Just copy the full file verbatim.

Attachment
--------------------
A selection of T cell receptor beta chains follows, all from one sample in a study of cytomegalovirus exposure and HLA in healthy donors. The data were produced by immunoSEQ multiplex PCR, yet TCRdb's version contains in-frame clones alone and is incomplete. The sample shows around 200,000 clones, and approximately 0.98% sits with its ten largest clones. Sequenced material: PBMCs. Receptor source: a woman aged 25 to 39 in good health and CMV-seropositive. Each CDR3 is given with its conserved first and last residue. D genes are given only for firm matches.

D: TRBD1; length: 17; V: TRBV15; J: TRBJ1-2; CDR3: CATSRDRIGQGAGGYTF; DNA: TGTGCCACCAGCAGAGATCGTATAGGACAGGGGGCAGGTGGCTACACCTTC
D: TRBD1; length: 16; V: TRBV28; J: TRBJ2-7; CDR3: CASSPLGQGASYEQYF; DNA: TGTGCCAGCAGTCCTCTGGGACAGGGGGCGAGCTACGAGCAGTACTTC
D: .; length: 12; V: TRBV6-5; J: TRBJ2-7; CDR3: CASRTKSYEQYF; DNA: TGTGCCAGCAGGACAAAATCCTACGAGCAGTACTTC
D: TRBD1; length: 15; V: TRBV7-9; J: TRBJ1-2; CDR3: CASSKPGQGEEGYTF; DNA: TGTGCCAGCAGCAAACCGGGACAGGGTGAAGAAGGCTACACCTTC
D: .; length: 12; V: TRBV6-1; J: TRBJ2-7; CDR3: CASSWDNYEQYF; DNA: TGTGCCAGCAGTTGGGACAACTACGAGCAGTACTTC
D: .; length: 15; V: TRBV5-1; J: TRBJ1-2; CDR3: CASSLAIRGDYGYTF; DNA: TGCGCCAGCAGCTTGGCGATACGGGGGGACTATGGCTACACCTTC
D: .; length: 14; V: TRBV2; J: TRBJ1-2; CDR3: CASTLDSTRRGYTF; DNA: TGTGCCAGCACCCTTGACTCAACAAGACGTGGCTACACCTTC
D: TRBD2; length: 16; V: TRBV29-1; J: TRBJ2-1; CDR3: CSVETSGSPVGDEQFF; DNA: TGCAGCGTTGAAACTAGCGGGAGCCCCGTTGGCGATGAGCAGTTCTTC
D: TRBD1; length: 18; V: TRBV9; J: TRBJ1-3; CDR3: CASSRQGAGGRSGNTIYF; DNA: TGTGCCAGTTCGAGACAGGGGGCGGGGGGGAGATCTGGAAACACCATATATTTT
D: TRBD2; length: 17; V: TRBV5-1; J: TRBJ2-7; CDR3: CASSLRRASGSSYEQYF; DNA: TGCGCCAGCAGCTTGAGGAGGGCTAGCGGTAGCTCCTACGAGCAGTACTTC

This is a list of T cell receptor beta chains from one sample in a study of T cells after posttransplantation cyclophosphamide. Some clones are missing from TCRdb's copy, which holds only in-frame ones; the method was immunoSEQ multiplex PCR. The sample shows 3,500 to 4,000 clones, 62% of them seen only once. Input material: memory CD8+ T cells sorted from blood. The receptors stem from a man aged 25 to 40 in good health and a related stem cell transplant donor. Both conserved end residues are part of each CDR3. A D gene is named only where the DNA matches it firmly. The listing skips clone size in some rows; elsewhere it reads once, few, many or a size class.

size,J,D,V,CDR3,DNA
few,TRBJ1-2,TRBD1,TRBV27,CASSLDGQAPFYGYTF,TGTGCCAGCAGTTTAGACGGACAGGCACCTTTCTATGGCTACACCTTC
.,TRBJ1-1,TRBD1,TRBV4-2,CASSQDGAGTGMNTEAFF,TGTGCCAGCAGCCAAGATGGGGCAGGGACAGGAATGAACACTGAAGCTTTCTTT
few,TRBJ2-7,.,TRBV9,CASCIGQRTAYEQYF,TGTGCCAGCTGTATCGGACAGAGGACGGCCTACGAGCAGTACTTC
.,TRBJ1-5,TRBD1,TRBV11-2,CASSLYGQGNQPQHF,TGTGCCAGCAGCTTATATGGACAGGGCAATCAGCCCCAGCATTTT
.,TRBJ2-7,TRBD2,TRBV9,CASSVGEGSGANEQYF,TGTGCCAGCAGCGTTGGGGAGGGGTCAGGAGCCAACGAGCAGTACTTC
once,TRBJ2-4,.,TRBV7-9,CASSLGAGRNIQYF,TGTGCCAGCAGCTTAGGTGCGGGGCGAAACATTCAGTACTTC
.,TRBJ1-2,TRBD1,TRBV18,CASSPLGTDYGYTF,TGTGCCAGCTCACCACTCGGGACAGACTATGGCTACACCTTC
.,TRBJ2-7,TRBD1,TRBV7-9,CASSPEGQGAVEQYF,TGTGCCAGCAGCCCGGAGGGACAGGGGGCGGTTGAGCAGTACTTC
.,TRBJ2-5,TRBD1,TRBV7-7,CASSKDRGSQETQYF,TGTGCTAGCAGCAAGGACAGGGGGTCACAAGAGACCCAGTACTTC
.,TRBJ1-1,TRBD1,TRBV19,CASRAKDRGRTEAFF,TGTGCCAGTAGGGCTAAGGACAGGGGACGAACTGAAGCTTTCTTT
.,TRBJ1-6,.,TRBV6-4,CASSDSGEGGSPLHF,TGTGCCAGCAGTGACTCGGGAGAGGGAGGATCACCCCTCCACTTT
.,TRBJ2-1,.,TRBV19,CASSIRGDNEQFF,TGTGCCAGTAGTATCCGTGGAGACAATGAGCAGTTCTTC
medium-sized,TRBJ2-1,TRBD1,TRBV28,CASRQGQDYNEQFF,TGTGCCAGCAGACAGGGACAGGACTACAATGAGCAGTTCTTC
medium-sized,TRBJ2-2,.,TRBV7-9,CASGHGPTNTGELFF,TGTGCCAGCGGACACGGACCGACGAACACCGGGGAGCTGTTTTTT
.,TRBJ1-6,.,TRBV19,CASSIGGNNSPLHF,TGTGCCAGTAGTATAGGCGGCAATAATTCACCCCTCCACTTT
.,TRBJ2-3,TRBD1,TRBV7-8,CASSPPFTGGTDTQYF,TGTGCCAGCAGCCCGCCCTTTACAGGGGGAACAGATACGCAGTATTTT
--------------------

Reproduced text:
A selection of T cell receptor beta chains follows, all from one sample in a study of cytomegalovirus exposure and HLA in healthy donors. The data were produced by immunoSEQ multiplex PCR, yet TCRdb's version contains in-frame clones alone and is incomplete. The sample shows around 200,000 clones, and approximately 0.98% sits with its ten largest clones. Sequenced material: PBMCs. Receptor source: a woman aged 25 to 39 in good health and CMV-seropositive. Each CDR3 is given with its conserved first and last residue. D genes are given only for firm matches.

D: TRBD1; length: 17; V: TRBV15; J: TRBJ1-2; CDR3: CATSRDRIGQGAGGYTF; DNA: TGTGCCACCAGCAGAGATCGTATAGGACAGGGGGCAGGTGGCTACACCTTC
D: TRBD1; length: 16; V: TRBV28; J: TRBJ2-7; CDR3: CASSPLGQGASYEQYF; DNA: TGTGCCAGCAGTCCTCTGGGACAGGGGGCGAGCTACGAGCAGTACTTC
D: .; length: 12; V: TRBV6-5; J: TRBJ2-7; CDR3: CASRTKSYEQYF; DNA: TGTGCCAGCAGGACAAAATCCTACGAGCAGTACTTC
D: TRBD1; length: 15; V: TRBV7-9; J: TRBJ1-2; CDR3: CASSKPGQGEEGYTF; DNA: TGTGCCAGCAGCAAACCGGGACAGGGTGAAGAAGGCTACACCTTC
D: .; length: 12; V: TRBV6-1; J: TRBJ2-7; CDR3: CASSWDNYEQYF; DNA: TGTGCCAGCAGTTGGGACAACTACGAGCAGTACTTC
D: .; length: 15; V: TRBV5-1; J: TRBJ1-2; CDR3: CASSLAIRGDYGYTF; DNA: TGCGCCAGCAGCTTGGCGATACGGGGGGACTATGGCTACACCTTC
D: .; length: 14; V: TRBV2; J: TRBJ1-2; CDR3: CASTLDSTRRGYTF; DNA: TGTGCCAGCACCCTTGACTCAACAAGACGTGGCTACACCTTC
D: TRBD2; length: 16; V: TRBV29-1; J: TRBJ2-1; CDR3: CSVETSGSPVGDEQFF; DNA: TGCAGCGTTGAAACTAGCGGGAGCCCCGTTGGCGATGAGCAGTTCTTC
D: TRBD1; length: 18; V: TRBV9; J: TRBJ1-3; CDR3: CASSRQGAGGRSGNTIYF; DNA: TGTGCCAGTTCGAGACAGGGGGCGGGGGGGAGATCTGGAAACACCATATATTTT
D: TRBD2; length: 17; V: TRBV5-1; J: TRBJ2-7; CDR3: CASSLRRASGSSYEQYF; DNA: TGCGCCAGCAGCTTGAGGAGGGCTAGCGGTAGCTCCTACGAGCAGTACTTC

This is a list of T cell receptor beta chains from one sample in a study of T cells after posttransplantation cyclophosphamide. Some clones are missing from TCRdb's copy, which holds only in-frame ones; the method was immunoSEQ multiplex PCR. The sample shows 3,500 to 4,000 clones, 62% of them seen only once. Input material: memory CD8+ T cells sorted from blood. The receptors stem from a man aged 25 to 40 in good health and a related stem cell transplant donor. Both conserved end residues are part of each CDR3. A D gene is named only where the DNA matches it firmly. The listing skips clone size in some rows; elsewhere it reads once, few, many or a size class.

size,J,D,V,CDR3,DNA
few,TRBJ1-2,TRBD1,TRBV27,CASSLDGQAPFYGYTF,TGTGCCAGCAGTTTAGACGGACAGGCACCTTTCTATGGCTACACCTTC
.,TRBJ1-1,TRBD1,TRBV4-2,CASSQDGAGTGMNTEAFF,TGTGCCAGCAGCCAAGATGGGGCAGGGACAGGAATGAACACTGAAGCTTTCTTT
few,TRBJ2-7,.,TRBV9,CASCIGQRTAYEQYF,TGTGCCAGCTGTATCGGACAGAGGACGGCCTACGAGCAGTACTTC
.,TRBJ1-5,TRBD1,TRBV11-2,CASSLYGQGNQPQHF,TGTGCCAGCAGCTTATATGGACAGGGCAATCAGCCCCAGCATTTT
.,TRBJ2-7,TRBD2,TRBV9,CASSVGEGSGANEQYF,TGTGCCAGCAGCGTTGGGGAGGGGTCAGGAGCCAACGAGCAGTACTTC
once,TRBJ2-4,.,TRBV7-9,CASSLGAGRNIQYF,TGTGCCAGCAGCTTAGGTGCGGGGCGAAACATTCAGTACTTC
.,TRBJ1-2,TRBD1,TRBV18,CASSPLGTDYGYTF,TGTGCCAGCTCACCACTCGGGACAGACTATGGCTACACCTTC
.,TRBJ2-7,TRBD1,TRBV7-9,CASSPEGQGAVEQYF,TGTGCCAGCAGCCCGGAGGGACAGGGGGCGGTTGAGCAGTACTTC
.,TRBJ2-5,TRBD1,TRBV7-7,CASSKDRGSQETQYF,TGTGCTAGCAGCAAGGACAGGGGGTCACAAGAGACCCAGTACTTC
.,TRBJ1-1,TRBD1,TRBV19,CASRAKDRGRTEAFF,TGTGCCAGTAGGGCTAAGGACAGGGGACGAACTGAAGCTTTCTTT
.,TRBJ1-6,.,TRBV6-4,CASSDSGEGGSPLHF,TGTGCCAGCAGTGACTCGGGAGAGGGAGGATCACCCCTCCACTTT
.,TRBJ2-1,.,TRBV19,CASSIRGDNEQFF,TGTGCCAGTAGTATCCGTGGAGACAATGAGCAGTTCTTC
medium-sized,TRBJ2-1,TRBD1,TRBV28,CASRQGQDYNEQFF,TGTGCCAGCAGACAGGGACAGGACTACAATGAGCAGTTCTTC
medium-sized,TRBJ2-2,.,TRBV7-9,CASGHGPTNTGELFF,TGTGCCAGCGGACACGGACCGACGAACACCGGGGAGCTGTTTTTT
.,TRBJ1-6,.,TRBV19,CASSIGGNNSPLHF,TGTGCCAGTAGTATAGGCGGCAATAATTCACCCCTCCACTTT
.,TRBJ2-3,TRBD1,TRBV7-8,CASSPPFTGGTDTQYF,TGTGCCAGCAGCCCGCCCTTTACAGGGGGAACAGATACGCAGTATTTT